For many of us, when we think of getting ahead in our careers, we consider time-consuming and labor-intensive approaches—things like going to conferences, working with a coach, or expanding our knowledge by taking a course or getting another degree. And, while I certainly wouldn't argue against any of those methods, you don't always have to put in that kind of effort. Consider trying one of these research-based approaches—many of which take only a few minutes:
1. Clean up your desk.
When you're putting off a task, do you ever find yourself tidying up your desk? You might not have realized it, but research suggests that it can help you to be more efficient and focused. In a Princeton study, researchers conducted fMRIs on research subjects to assess brain activity as they completed tasks requiring attention. In the different experimental conditions, the study investigators varied the amount of visual stimuli to which people were exposed to see how it would affect their ability to perform the task. They found that the more visual distractions that were present, the more the subjects' attention was hampered. In other words, having to ignore visual distractions took mental energy, and this caused the subjects' performance to suffer. The take-away for you? Less clutter = better focus.
2. Mess up your desk.
If cleaning up your desk seems like too much effort, you can boost your performance in other ways by leaving your desk messy. One study found that individuals who were in a disorderly room showed greater creativity and were more attracted to novel options when compared to subjects who were in an orderly environment. So, if you need to be creative or innovative, your untidy workspace might be just what the doctor ordered.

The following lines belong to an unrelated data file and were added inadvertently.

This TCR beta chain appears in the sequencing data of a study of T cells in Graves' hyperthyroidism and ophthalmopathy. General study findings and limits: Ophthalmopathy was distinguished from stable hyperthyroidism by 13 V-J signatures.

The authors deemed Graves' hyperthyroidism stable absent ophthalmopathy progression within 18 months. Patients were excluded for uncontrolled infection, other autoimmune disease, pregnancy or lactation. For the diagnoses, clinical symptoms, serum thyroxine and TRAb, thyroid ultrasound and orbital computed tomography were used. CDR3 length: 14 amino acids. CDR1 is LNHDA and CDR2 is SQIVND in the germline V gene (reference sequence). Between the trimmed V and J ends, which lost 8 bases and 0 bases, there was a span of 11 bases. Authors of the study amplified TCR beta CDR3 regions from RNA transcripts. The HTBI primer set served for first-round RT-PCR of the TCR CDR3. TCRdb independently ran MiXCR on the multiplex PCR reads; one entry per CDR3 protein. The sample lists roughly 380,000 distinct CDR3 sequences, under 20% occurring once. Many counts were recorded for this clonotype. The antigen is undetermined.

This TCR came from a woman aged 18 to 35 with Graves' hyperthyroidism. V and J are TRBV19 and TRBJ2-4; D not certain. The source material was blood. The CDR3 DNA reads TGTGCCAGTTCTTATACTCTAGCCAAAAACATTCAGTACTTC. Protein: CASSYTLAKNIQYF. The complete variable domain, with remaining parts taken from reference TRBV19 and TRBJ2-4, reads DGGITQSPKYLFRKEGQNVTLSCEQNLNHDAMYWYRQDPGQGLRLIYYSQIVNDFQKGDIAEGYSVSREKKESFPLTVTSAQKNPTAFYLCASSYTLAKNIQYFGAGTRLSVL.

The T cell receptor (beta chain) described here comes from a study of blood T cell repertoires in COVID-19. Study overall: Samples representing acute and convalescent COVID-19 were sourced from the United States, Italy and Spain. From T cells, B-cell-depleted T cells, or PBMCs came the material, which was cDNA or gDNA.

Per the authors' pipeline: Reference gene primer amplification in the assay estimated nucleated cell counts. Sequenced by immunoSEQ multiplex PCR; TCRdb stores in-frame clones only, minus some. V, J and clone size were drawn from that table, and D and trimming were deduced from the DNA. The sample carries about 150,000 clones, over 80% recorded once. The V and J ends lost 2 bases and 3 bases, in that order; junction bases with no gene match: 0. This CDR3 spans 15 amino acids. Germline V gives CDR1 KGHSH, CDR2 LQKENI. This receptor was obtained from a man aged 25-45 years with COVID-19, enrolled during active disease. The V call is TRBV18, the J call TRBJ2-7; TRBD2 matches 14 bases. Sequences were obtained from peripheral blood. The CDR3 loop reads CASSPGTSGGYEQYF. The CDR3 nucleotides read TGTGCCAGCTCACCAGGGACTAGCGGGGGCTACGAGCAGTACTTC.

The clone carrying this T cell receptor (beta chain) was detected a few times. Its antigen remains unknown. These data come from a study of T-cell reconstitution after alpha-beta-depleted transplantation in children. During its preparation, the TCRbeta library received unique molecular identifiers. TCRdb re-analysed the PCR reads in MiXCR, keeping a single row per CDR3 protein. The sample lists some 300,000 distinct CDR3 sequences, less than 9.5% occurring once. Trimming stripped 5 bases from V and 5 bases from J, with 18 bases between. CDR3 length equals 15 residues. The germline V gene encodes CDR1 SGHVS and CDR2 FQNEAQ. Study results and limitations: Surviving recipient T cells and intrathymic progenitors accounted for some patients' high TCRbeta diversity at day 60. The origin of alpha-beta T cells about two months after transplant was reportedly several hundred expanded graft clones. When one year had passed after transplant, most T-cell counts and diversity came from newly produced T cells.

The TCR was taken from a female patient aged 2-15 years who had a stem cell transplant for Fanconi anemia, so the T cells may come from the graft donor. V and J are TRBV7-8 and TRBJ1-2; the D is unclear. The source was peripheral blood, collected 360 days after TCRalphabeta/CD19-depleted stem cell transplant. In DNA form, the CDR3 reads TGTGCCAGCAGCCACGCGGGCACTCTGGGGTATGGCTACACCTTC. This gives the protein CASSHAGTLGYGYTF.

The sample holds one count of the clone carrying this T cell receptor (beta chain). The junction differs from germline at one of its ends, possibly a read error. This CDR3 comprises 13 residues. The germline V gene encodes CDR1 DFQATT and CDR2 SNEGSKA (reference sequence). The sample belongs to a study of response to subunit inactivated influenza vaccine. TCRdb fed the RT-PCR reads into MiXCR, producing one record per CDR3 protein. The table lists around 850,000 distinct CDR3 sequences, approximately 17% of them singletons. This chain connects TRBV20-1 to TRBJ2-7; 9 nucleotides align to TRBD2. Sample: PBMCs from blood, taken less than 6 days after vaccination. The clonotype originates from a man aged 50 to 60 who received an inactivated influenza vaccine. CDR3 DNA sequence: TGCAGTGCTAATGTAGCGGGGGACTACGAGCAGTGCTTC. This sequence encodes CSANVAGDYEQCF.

3. Get a plant.
Need to be more productive? A plant could do the trick. A study found that employees were 15 percent more productive when plants were added to an office with a minimalist design. Further, if you have a stressful job, getting a plant could help to make your days a little brighter. A study of surgery patients found that those who had plants in their rooms reported lower pain, lower blood pressure, less anxiety, and less fatigue compared to a control group.
4. Choose the right outfit.
A fascinating line of research has shown that the clothes we wear can have an impact on how well we perform on various tasks. For example, in one study, subjects wearing formal business outfits performed better on tasks involving abstract reasoning than those who wore casual clothes. In another study, males who wore business suits earned greater profit in a negotiation simulation compared to those who were wearing sweats.
However, if the idea of wearing a conventional corporate uniform feels too constraining to you, take heart—a little bit of quirkiness can work in your favor. Harvard researchers found that a bit of uniqueness (e.g., a bearded professor in a T-shirt when compared to a clean-shaven one in a suit) can cause others to perceive you as having higher status—most likely because they reach the conclusion that you must have more status to be able to be a nonconformist.
5. Watch funny videos.
While you'll definitely want to set a time limit for this one, taking a break to watch something that makes you laugh can help your memory. In one study, older adults who watched either a Red Skelton comedy or a montage of America's Funniest Home Videos performed better on memory tasks than a control group who sat calmly for the same period of time. In addition, their cortisol (stress hormone) levels showed a greater decrease compared to controls. So, catch some funny clips on YouTube, comforted by the knowledge that if your boss walks by, you can tell him or her that science says that it is making you a more effective worker.
If you're having one of those days at work, then try out one of these easy, guilt-free tips and enjoy the benefits!